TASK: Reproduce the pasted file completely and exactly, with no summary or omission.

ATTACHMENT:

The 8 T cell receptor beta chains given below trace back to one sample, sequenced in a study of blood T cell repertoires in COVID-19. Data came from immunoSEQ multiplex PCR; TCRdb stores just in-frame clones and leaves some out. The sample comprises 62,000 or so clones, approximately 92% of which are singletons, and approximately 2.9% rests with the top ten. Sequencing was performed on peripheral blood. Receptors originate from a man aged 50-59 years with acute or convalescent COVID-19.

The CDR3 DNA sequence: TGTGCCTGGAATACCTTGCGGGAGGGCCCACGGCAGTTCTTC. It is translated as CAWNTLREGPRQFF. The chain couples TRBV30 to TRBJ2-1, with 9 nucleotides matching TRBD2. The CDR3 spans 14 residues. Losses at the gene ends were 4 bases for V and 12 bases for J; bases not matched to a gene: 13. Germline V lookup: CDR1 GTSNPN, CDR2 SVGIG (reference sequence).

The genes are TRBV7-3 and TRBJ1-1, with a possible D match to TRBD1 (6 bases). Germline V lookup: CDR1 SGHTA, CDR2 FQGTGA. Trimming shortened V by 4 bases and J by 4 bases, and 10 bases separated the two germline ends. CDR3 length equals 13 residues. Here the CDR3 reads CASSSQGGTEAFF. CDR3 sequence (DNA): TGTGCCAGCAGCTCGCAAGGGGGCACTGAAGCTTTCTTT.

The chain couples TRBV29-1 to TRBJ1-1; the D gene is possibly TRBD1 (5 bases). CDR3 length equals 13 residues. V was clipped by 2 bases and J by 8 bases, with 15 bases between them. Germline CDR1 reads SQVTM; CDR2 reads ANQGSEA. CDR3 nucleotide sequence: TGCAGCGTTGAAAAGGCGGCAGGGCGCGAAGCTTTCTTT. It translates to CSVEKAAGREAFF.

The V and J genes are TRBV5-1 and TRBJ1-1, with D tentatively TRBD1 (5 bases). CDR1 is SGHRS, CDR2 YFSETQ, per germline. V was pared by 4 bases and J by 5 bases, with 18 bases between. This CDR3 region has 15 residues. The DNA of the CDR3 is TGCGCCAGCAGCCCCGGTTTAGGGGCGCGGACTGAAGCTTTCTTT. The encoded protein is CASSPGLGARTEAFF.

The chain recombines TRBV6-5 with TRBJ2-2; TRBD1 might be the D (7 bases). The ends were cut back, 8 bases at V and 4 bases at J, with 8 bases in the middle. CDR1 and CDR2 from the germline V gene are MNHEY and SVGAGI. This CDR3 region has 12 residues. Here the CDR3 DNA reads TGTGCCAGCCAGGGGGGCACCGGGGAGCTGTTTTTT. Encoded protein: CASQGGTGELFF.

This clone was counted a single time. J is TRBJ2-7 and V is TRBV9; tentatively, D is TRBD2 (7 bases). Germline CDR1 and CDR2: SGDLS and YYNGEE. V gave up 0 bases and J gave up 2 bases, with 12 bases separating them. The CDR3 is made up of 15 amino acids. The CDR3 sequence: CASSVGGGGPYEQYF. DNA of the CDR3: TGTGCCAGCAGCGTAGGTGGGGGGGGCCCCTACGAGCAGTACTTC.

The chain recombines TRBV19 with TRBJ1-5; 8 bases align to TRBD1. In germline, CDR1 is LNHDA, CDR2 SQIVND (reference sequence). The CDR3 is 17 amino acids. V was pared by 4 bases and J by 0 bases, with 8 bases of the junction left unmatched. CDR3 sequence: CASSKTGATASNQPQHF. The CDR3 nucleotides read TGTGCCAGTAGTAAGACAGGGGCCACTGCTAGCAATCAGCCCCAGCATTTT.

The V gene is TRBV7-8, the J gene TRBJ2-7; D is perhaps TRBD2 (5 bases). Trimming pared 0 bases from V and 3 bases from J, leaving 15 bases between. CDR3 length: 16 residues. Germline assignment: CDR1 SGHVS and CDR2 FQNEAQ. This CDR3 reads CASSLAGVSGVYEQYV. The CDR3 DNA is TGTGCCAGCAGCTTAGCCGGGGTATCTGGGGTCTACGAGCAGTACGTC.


The 8 T cell receptor beta chains given below trace back to one sample, sequenced in a study of blood T cell repertoires in COVID-19. Data came from immunoSEQ multiplex PCR; TCRdb stores just in-frame clones and leaves some out. The sample comprises 62,000 or so clones, approximately 92% of which are singletons, and approximately 2.9% rests with the top ten. Sequencing was performed on peripheral blood. Receptors originate from a man aged 50-59 years with acute or convalescent COVID-19.

The CDR3 DNA sequence: TGTGCCTGGAATACCTTGCGGGAGGGCCCACGGCAGTTCTTC. It is translated as CAWNTLREGPRQFF. The chain couples TRBV30 to TRBJ2-1, with 9 nucleotides matching TRBD2. The CDR3 spans 14 residues. Losses at the gene ends were 4 bases for V and 12 bases for J; bases not matched to a gene: 13. Germline V lookup: CDR1 GTSNPN, CDR2 SVGIG (reference sequence).

The genes are TRBV7-3 and TRBJ1-1, with a possible D match to TRBD1 (6 bases). Germline V lookup: CDR1 SGHTA, CDR2 FQGTGA. Trimming shortened V by 4 bases and J by 4 bases, and 10 bases separated the two germline ends. CDR3 length equals 13 residues. Here the CDR3 reads CASSSQGGTEAFF. CDR3 sequence (DNA): TGTGCCAGCAGCTCGCAAGGGGGCACTGAAGCTTTCTTT.

The chain couples TRBV29-1 to TRBJ1-1; the D gene is possibly TRBD1 (5 bases). CDR3 length equals 13 residues. V was clipped by 2 bases and J by 8 bases, with 15 bases between them. Germline CDR1 reads SQVTM; CDR2 reads ANQGSEA. CDR3 nucleotide sequence: TGCAGCGTTGAAAAGGCGGCAGGGCGCGAAGCTTTCTTT. It translates to CSVEKAAGREAFF.

The V and J genes are TRBV5-1 and TRBJ1-1, with D tentatively TRBD1 (5 bases). CDR1 is SGHRS, CDR2 YFSETQ, per germline. V was pared by 4 bases and J by 5 bases, with 18 bases between. This CDR3 region has 15 residues. The DNA of the CDR3 is TGCGCCAGCAGCCCCGGTTTAGGGGCGCGGACTGAAGCTTTCTTT. The encoded protein is CASSPGLGARTEAFF.

The chain recombines TRBV6-5 with TRBJ2-2; TRBD1 might be the D (7 bases). The ends were cut back, 8 bases at V and 4 bases at J, with 8 bases in the middle. CDR1 and CDR2 from the germline V gene are MNHEY and SVGAGI. This CDR3 region has 12 residues. Here the CDR3 DNA reads TGTGCCAGCCAGGGGGGCACCGGGGAGCTGTTTTTT. Encoded protein: CASQGGTGELFF.

This clone was counted a single time. J is TRBJ2-7 and V is TRBV9; tentatively, D is TRBD2 (7 bases). Germline CDR1 and CDR2: SGDLS and YYNGEE. V gave up 0 bases and J gave up 2 bases, with 12 bases separating them. The CDR3 is made up of 15 amino acids. The CDR3 sequence: CASSVGGGGPYEQYF. DNA of the CDR3: TGTGCCAGCAGCGTAGGTGGGGGGGGCCCCTACGAGCAGTACTTC.

The chain recombines TRBV19 with TRBJ1-5; 8 bases align to TRBD1. In germline, CDR1 is LNHDA, CDR2 SQIVND (reference sequence). The CDR3 is 17 amino acids. V was pared by 4 bases and J by 0 bases, with 8 bases of the junction left unmatched. CDR3 sequence: CASSKTGATASNQPQHF. The CDR3 nucleotides read TGTGCCAGTAGTAAGACAGGGGCCACTGCTAGCAATCAGCCCCAGCATTTT.

The V gene is TRBV7-8, the J gene TRBJ2-7; D is perhaps TRBD2 (5 bases). Trimming pared 0 bases from V and 3 bases from J, leaving 15 bases between. CDR3 length: 16 residues. Germline assignment: CDR1 SGHVS and CDR2 FQNEAQ. This CDR3 reads CASSLAGVSGVYEQYV. The CDR3 DNA is TGTGCCAGCAGCTTAGCCGGGGTATCTGGGGTCTACGAGCAGTACGTC.